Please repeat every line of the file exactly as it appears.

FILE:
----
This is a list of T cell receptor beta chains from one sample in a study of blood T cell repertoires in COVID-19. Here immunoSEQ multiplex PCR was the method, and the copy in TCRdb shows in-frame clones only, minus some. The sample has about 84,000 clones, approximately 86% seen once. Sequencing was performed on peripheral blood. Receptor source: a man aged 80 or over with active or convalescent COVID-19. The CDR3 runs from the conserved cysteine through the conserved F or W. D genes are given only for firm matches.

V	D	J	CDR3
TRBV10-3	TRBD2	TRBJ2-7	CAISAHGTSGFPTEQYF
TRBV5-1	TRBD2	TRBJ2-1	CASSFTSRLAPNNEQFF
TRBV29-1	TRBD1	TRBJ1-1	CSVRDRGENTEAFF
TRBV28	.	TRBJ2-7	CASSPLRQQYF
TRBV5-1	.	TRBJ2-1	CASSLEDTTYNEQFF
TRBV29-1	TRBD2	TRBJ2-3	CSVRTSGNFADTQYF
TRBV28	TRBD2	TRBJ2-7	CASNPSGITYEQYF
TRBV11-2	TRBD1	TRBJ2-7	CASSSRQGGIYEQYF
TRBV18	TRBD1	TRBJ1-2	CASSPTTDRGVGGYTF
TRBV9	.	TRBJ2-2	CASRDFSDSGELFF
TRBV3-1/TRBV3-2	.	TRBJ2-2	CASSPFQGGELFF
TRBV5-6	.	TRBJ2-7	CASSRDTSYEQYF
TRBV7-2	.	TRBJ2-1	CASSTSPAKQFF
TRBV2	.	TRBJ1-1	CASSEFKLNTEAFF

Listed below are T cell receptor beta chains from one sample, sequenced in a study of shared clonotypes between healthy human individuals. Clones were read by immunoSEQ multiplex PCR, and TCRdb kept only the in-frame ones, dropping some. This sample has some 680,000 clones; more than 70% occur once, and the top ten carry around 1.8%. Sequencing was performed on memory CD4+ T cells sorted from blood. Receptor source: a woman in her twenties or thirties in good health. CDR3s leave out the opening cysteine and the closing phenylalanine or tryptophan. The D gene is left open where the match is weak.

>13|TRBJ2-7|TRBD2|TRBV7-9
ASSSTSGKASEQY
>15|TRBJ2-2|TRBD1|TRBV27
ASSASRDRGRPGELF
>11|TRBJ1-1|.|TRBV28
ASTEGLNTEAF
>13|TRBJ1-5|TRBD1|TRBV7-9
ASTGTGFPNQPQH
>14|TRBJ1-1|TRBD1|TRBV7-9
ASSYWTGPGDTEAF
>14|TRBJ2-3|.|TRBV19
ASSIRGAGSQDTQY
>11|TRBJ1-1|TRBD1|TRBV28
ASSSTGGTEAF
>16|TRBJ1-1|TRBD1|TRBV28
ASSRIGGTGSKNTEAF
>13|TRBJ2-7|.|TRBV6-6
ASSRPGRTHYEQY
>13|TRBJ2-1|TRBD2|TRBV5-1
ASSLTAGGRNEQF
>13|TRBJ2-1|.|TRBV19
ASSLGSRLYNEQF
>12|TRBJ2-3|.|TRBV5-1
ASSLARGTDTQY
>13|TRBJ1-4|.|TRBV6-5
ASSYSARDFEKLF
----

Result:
This is a list of T cell receptor beta chains from one sample in a study of blood T cell repertoires in COVID-19. Here immunoSEQ multiplex PCR was the method, and the copy in TCRdb shows in-frame clones only, minus some. The sample has about 84,000 clones, approximately 86% seen once. Sequencing was performed on peripheral blood. Receptor source: a man aged 80 or over with active or convalescent COVID-19. The CDR3 runs from the conserved cysteine through the conserved F or W. D genes are given only for firm matches.

V	D	J	CDR3
TRBV10-3	TRBD2	TRBJ2-7	CAISAHGTSGFPTEQYF
TRBV5-1	TRBD2	TRBJ2-1	CASSFTSRLAPNNEQFF
TRBV29-1	TRBD1	TRBJ1-1	CSVRDRGENTEAFF
TRBV28	.	TRBJ2-7	CASSPLRQQYF
TRBV5-1	.	TRBJ2-1	CASSLEDTTYNEQFF
TRBV29-1	TRBD2	TRBJ2-3	CSVRTSGNFADTQYF
TRBV28	TRBD2	TRBJ2-7	CASNPSGITYEQYF
TRBV11-2	TRBD1	TRBJ2-7	CASSSRQGGIYEQYF
TRBV18	TRBD1	TRBJ1-2	CASSPTTDRGVGGYTF
TRBV9	.	TRBJ2-2	CASRDFSDSGELFF
TRBV3-1/TRBV3-2	.	TRBJ2-2	CASSPFQGGELFF
TRBV5-6	.	TRBJ2-7	CASSRDTSYEQYF
TRBV7-2	.	TRBJ2-1	CASSTSPAKQFF
TRBV2	.	TRBJ1-1	CASSEFKLNTEAFF

Listed below are T cell receptor beta chains from one sample, sequenced in a study of shared clonotypes between healthy human individuals. Clones were read by immunoSEQ multiplex PCR, and TCRdb kept only the in-frame ones, dropping some. This sample has some 680,000 clones; more than 70% occur once, and the top ten carry around 1.8%. Sequencing was performed on memory CD4+ T cells sorted from blood. Receptor source: a woman in her twenties or thirties in good health. CDR3s leave out the opening cysteine and the closing phenylalanine or tryptophan. The D gene is left open where the match is weak.

>13|TRBJ2-7|TRBD2|TRBV7-9
ASSSTSGKASEQY
>15|TRBJ2-2|TRBD1|TRBV27
ASSASRDRGRPGELF
>11|TRBJ1-1|.|TRBV28
ASTEGLNTEAF
>13|TRBJ1-5|TRBD1|TRBV7-9
ASTGTGFPNQPQH
>14|TRBJ1-1|TRBD1|TRBV7-9
ASSYWTGPGDTEAF
>14|TRBJ2-3|.|TRBV19
ASSIRGAGSQDTQY
>11|TRBJ1-1|TRBD1|TRBV28
ASSSTGGTEAF
>16|TRBJ1-1|TRBD1|TRBV28
ASSRIGGTGSKNTEAF
>13|TRBJ2-7|.|TRBV6-6
ASSRPGRTHYEQY
>13|TRBJ2-1|TRBD2|TRBV5-1
ASSLTAGGRNEQF
>13|TRBJ2-1|.|TRBV19
ASSLGSRLYNEQF
>12|TRBJ2-3|.|TRBV5-1
ASSLARGTDTQY
>13|TRBJ1-4|.|TRBV6-5
ASSYSARDFEKLF